Software company WANdisco saw a leap in big data sales bookings in the first half of the year, as losses at the firm also narrowed.
Sheffield-based WANdisco said big data sales bookings were up 88 per cent in the six months ended June 30, compared to the first half of 2015.
Losses after tax narrowed to £4m from £13.3m, while overall sales bookings were up 36 per cent at £4.4m.
The big data provider signed a major partnership with IBM, which will see 5,000 sales representatives selling the company’s technology.
David Richards, chief executive of WANdisco, told The Yorkshire Post: “There are two really important factors to the results. The first is the partnership that we signed in the first half with IBM.
“We now have 5,000 sales representatives quota carrying – that means they get compensated for selling WanDisco’s technology.”
The other positive factor, Mr Richards said, was the cost efficiencies as a result of product simplification and the operational leverage provided by the tie-up with IBM.
He said: “We don’t have to go out and hire 5,000 sales people. Bringing our intellectual properties into these channels enables us to leverage very large companies like IBM in order to go to market.”
Mr Richards said that the deal “demonstrates clearly the uniqueness of the technology and the potential market”.
Paul Harrison, chief financial officer at WANdisco, says the software provider is “driving hard” towards a cashflow break even.
Mr Harrison said: “Losses have narrowed. Very importantly cash burn has more than halved. As we see continued acceleration of the business that gap closes further. We are driving hard towards a cashflow break even.”
Mr Richards says he sees the momentum in big data continuing. “I think we’re set for growth in big data. Key partner channels like IBM will help that continue,” he said.
WANdisco has 55 employees in Sheffield and 32 staff in California. The team in Sheffield is currently working on enhancements to the firm’s Fusion product.
Fusion is designed for companies that are deploying dig data and works in a similar way to an app. The CEO said: “Our office in Sheffield is building out connectors, additional connections to different cloud platforms for example.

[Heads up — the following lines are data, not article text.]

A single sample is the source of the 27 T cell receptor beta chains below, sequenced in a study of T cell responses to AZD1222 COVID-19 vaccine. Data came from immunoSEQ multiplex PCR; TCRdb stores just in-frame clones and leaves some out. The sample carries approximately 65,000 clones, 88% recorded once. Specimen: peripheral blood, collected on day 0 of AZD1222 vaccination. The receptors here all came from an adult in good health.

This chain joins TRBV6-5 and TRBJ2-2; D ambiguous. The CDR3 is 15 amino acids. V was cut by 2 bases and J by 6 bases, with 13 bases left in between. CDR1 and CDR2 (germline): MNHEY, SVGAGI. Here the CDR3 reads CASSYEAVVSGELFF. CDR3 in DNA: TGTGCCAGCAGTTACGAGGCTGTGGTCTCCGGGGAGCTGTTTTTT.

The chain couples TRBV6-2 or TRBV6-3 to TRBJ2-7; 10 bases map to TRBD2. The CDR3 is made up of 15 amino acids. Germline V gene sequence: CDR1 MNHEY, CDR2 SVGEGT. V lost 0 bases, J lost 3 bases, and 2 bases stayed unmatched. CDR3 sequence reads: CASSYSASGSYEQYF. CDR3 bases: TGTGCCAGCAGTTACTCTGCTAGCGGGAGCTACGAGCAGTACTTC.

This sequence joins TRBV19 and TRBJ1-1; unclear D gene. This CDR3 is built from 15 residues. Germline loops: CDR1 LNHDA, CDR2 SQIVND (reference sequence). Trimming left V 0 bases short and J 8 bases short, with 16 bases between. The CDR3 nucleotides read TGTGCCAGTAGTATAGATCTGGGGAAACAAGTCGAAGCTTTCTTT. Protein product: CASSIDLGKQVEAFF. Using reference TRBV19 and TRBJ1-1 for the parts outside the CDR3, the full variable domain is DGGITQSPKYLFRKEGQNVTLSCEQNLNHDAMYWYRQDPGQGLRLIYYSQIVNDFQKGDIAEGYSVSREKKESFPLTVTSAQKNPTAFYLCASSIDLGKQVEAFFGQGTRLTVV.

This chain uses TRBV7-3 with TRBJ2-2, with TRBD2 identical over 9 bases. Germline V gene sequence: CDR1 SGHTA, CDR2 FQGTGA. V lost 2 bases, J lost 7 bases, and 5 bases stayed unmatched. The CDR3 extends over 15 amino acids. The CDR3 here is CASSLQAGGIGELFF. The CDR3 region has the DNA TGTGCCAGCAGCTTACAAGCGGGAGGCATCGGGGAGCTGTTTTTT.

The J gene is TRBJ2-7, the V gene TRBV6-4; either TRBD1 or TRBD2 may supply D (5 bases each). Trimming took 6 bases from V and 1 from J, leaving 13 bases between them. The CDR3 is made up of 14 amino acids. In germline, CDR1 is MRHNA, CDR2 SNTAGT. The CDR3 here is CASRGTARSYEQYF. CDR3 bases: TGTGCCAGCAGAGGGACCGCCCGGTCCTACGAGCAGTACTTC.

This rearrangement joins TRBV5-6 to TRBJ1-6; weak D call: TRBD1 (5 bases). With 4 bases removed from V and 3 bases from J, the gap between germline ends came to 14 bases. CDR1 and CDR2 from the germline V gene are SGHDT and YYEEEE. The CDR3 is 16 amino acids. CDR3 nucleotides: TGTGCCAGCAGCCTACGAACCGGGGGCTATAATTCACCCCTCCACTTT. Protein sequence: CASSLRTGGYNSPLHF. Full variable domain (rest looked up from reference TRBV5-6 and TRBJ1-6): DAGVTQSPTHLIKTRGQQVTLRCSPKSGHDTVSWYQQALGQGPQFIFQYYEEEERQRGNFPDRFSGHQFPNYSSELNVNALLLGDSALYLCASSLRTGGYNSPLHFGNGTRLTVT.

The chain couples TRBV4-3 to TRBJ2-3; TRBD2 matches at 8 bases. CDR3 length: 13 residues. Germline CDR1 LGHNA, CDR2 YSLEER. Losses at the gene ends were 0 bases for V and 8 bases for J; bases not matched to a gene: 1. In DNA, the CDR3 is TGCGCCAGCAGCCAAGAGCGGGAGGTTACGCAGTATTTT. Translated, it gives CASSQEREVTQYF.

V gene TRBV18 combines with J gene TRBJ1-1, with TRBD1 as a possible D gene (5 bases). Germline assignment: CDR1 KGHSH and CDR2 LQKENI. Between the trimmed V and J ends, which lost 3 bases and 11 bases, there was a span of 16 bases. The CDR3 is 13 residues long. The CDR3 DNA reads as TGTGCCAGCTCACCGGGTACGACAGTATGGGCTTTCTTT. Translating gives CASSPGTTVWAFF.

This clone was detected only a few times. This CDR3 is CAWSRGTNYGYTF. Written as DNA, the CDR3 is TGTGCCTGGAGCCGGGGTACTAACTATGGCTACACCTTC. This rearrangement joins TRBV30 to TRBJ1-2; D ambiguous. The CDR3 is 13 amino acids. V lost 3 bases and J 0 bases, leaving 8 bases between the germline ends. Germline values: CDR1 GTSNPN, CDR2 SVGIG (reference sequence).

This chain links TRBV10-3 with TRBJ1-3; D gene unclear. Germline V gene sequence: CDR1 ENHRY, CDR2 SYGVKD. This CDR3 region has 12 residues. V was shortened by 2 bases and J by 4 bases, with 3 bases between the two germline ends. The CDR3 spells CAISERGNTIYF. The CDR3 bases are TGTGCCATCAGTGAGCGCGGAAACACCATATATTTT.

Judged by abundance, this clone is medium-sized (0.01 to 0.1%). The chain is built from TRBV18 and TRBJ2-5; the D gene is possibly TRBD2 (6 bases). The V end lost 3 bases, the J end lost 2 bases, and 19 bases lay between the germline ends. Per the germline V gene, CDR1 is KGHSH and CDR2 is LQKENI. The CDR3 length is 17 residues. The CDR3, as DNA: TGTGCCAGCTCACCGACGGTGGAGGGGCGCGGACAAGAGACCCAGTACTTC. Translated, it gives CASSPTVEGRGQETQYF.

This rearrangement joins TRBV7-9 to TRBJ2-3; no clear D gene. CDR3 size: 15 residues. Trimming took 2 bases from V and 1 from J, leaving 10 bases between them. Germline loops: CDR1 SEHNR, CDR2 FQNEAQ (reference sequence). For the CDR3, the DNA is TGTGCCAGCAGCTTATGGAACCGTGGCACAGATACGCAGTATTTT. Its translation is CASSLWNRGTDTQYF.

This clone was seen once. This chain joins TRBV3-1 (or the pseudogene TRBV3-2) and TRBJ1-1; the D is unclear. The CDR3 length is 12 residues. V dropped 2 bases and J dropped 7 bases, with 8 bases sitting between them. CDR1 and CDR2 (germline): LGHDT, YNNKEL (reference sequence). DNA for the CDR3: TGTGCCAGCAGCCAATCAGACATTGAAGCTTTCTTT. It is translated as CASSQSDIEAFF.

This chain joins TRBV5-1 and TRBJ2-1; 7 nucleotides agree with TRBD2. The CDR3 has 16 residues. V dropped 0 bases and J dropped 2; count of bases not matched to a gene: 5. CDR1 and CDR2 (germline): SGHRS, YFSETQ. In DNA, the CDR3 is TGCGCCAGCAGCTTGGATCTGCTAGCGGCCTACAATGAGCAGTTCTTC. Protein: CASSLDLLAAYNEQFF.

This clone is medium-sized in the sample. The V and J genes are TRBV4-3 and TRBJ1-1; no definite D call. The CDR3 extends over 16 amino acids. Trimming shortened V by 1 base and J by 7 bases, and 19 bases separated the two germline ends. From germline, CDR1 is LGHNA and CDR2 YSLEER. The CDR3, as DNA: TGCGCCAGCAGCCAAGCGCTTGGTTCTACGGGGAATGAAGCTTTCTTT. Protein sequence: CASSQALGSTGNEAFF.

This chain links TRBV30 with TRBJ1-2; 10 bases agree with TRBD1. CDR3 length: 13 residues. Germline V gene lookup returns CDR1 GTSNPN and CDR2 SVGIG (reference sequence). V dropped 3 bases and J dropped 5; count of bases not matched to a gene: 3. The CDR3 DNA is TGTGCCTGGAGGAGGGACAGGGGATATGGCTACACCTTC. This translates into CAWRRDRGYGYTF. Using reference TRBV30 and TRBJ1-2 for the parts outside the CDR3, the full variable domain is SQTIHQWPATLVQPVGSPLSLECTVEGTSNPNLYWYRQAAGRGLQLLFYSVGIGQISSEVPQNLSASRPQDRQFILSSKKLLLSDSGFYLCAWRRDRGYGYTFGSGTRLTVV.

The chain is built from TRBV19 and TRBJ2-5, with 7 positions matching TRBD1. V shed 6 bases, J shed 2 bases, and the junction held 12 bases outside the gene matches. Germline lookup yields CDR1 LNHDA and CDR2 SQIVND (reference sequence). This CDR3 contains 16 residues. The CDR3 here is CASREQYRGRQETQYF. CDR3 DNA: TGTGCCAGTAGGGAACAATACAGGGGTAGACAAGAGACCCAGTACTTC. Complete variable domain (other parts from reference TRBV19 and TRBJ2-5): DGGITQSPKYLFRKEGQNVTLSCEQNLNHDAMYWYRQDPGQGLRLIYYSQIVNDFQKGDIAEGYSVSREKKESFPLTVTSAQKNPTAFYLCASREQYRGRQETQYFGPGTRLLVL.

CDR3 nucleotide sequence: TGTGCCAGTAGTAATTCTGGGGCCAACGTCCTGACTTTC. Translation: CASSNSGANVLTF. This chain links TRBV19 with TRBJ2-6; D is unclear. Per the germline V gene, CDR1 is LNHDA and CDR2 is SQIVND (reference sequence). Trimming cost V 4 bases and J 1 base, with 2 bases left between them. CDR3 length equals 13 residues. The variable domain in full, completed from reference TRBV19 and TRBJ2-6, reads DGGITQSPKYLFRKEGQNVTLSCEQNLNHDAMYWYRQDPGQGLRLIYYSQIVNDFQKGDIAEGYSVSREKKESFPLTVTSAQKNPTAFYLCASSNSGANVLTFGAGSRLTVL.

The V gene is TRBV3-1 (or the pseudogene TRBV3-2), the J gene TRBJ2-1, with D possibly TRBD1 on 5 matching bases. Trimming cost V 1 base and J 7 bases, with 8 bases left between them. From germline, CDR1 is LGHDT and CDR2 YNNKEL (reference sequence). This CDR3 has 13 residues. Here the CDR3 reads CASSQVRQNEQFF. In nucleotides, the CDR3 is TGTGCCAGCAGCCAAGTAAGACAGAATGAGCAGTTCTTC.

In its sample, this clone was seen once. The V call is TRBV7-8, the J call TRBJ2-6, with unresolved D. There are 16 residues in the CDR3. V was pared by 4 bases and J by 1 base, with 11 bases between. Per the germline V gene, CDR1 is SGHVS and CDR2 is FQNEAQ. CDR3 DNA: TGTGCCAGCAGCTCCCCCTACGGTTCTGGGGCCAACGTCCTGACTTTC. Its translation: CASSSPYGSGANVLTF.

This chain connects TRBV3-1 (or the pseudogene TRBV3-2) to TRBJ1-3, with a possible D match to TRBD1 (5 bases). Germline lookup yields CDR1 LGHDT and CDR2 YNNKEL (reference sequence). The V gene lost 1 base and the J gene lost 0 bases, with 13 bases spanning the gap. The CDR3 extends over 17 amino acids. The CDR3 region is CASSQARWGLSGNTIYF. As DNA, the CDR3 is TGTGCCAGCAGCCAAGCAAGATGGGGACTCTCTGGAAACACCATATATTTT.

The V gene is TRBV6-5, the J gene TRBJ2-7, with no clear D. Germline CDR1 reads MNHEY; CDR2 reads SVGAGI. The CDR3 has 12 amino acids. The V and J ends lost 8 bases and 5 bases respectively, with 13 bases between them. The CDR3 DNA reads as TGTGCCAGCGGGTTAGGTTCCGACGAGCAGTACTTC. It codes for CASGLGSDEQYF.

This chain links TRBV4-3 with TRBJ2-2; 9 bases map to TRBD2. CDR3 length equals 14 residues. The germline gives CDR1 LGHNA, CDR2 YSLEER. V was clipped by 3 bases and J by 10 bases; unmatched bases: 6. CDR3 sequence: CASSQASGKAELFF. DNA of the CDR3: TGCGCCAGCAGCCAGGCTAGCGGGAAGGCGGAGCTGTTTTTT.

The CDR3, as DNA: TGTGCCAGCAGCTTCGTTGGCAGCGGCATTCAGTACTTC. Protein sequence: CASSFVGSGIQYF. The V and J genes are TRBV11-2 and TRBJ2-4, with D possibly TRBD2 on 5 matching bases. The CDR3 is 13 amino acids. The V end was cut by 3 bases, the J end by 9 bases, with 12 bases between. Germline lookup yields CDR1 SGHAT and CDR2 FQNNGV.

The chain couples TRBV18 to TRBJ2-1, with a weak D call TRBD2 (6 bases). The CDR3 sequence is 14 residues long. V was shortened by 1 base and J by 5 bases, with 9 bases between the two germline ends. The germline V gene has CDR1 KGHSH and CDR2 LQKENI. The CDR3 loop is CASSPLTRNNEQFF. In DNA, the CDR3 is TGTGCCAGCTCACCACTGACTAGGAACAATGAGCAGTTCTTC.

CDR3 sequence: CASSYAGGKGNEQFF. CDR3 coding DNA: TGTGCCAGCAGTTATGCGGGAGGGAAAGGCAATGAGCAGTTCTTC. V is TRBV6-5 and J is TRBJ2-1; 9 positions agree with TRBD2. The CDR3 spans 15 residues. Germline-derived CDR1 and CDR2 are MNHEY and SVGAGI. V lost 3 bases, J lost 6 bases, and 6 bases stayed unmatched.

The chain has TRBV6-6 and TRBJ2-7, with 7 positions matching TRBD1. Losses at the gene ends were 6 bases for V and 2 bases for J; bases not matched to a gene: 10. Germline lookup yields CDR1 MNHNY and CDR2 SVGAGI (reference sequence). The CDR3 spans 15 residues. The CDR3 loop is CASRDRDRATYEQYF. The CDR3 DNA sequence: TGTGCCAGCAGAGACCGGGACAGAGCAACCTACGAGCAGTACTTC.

“Today we support IBM and Amazon and we’re looking to support other cloud platforms. We’re also building connectivity into other storage systems. We’re also looking at other markets where we can take Fusion to as well.”
Mr Richards expects to see an improvement in the company’s Application Lifecycle Management (ALM) business. ALM saw a 12 per cent growth in the six-month period but the CEO expects to see that improve further.
He added that the firm was seeing larger deals in ALM and that he hoped that that trend would continue, though that doesn’t mean they won’t do smaller ALM deals.
Firms are using hybrid cloud
There are several trends to look out for when it comes to big data, says David Richards.
“The variance of different types of companies that are adopting the technology, the movement of data in and out of the cloud and something that is called hybrid cloud,” he said.
Hybrid cloud is where a firm uses a mix of on-premises private cloud and a third party public cloud provider. Mr Richards said: “The movement of data in and out of the cloud is a really interesting concept as companies need to scale up their infrastructure without scaling up their costs at the same rate.”
He added: “The growth statistics around big data suggest a lot of the new work-loads are moving into the cloud, that’s good news for WANdisco.”